In a separate presentation, Guy Consterdine summarised some recent developments in magazine advertising research. These included the imminent publication of TouchPoints 2 in the UK, the cancellation of Project Apollo in the USA, and the MPA’s new initiative for improved magazine measurement and accountability. He went on to review two studies – one from France and one from The Netherlands - which proposed methods of determining the optimum amount of advertising investment to place in magazine or television campaigns. In some cases it can be demonstrated that too much has been spent in television. Other studies mentioned – by Dynamic Logic and Market Evolution – proved the value of using magazines within a TV-internet-magazine mixed media campaign.
Exciting time for magazine research
It is a very exciting time to be involved in magazine audience research. The challenges include tracking the evolving audiences across multiple platforms, and utilising new research methods which are becoming available.
The debate and exchange of views can be continued on FIPP’s new electronic discussion group (“egroup”) at http://finance.groups.yahoo.com/group/fippresearch.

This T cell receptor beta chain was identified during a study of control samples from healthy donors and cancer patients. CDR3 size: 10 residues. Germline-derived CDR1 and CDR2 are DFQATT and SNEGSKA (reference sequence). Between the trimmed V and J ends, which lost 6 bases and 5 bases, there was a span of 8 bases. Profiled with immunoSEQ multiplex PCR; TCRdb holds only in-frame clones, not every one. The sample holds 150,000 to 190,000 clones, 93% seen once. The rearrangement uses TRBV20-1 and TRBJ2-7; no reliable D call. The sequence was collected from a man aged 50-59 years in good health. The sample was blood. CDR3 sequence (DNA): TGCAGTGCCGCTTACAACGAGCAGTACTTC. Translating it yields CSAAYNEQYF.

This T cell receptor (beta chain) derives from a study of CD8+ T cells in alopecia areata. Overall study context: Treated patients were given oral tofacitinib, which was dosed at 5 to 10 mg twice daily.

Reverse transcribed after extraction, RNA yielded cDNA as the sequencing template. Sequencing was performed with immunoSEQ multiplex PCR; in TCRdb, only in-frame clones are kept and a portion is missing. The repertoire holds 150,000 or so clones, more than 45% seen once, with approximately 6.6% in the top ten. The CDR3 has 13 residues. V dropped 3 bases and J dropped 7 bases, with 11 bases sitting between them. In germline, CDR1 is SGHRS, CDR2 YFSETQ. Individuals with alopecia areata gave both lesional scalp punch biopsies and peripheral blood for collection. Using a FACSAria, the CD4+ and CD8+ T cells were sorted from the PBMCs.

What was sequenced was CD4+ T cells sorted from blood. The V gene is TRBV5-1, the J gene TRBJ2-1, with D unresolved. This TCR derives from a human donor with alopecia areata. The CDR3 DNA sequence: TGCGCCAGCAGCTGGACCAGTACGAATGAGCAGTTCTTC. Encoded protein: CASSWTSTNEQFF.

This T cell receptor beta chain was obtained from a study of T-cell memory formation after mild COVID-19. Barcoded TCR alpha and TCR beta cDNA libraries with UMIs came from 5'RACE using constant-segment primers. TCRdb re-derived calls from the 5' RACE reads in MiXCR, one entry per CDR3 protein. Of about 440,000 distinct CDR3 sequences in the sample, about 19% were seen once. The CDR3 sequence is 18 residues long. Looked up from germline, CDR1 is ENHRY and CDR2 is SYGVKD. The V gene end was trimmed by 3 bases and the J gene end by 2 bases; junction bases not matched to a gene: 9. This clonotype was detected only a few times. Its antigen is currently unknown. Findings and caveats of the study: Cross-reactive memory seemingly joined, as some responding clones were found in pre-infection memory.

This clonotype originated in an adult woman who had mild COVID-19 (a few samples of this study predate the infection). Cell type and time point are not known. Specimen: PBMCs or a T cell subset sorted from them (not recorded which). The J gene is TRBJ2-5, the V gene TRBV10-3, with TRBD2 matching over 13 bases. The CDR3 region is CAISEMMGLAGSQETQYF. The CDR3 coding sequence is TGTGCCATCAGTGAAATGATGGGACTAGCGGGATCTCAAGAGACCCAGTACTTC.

The presentations given at the Research Forum were as follows:
• “The Dutch Engagement Study”, Corina Soethof, Dutch Publishers Association
• “Engagement and the consumer benefit of magazines among young people”, Adrian Weser, Heinrich Bauer Verlag, Germany
• “Routes To Success For Consumer Magazine Websites”, Guy Consterdine, Guy Consterdine Associates, UK
• “Magazine plus website brand launch: how one medium triggers the other”, Robert Witteman, Sanoma Uitgivers, The Netherlands
• “Magazines in the driving seat: offline drivers of online search and purchase”, Phil Cutts, Periodical Publishers Association, UK
• “Targeting Influentials: a study of word of mouth communication”, Phil Cutts
• “The Simulated Test Market method for evaluating a proposed magazine”, George Mikaberydze, Hachette Filipacchi Shkulev, Russia
• “MRI’s issue specific study: establishing utility”, Kathi Love, MRI, USA
• “The readers-per-copy problem”, Guy Consterdine
• “Studies of magazine advertising’s effectiveness: summary of some recent developments”, Guy Consterdine
For further information about the Research Forum and any of the topics discussed, email email@example.com